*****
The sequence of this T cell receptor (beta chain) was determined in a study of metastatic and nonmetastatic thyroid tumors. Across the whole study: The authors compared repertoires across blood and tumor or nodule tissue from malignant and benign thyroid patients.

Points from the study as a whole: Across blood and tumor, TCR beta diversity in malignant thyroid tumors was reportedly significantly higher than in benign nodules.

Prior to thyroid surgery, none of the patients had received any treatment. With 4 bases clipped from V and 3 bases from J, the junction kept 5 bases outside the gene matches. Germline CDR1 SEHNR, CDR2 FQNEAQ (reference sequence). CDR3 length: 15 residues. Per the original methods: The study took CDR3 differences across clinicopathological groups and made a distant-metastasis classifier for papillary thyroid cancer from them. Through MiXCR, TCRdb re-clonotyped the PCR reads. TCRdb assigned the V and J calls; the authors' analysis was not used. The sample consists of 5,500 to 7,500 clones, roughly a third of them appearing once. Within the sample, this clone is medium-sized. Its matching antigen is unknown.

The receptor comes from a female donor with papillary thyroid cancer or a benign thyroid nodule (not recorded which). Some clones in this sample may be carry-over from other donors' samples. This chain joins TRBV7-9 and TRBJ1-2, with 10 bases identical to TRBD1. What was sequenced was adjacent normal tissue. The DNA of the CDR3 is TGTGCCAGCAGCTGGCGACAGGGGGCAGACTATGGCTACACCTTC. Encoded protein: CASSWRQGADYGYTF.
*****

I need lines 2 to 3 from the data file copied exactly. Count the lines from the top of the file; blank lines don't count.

Points from the study as a whole: Across blood and tumor, TCR beta diversity in malignant thyroid tumors was reportedly significantly higher than in benign nodules.

Prior to thyroid surgery, none of the patients had received any treatment. With 4 bases clipped from V and 3 bases from J, the junction kept 5 bases outside the gene matches. Germline CDR1 SEHNR, CDR2 FQNEAQ (reference sequence). CDR3 length: 15 residues. Per the original methods: The study took CDR3 differences across clinicopathological groups and made a distant-metastasis classifier for papillary thyroid cancer from them. Through MiXCR, TCRdb re-clonotyped the PCR reads. TCRdb assigned the V and J calls; the authors' analysis was not used. The sample consists of 5,500 to 7,500 clones, roughly a third of them appearing once. Within the sample, this clone is medium-sized. Its matching antigen is unknown.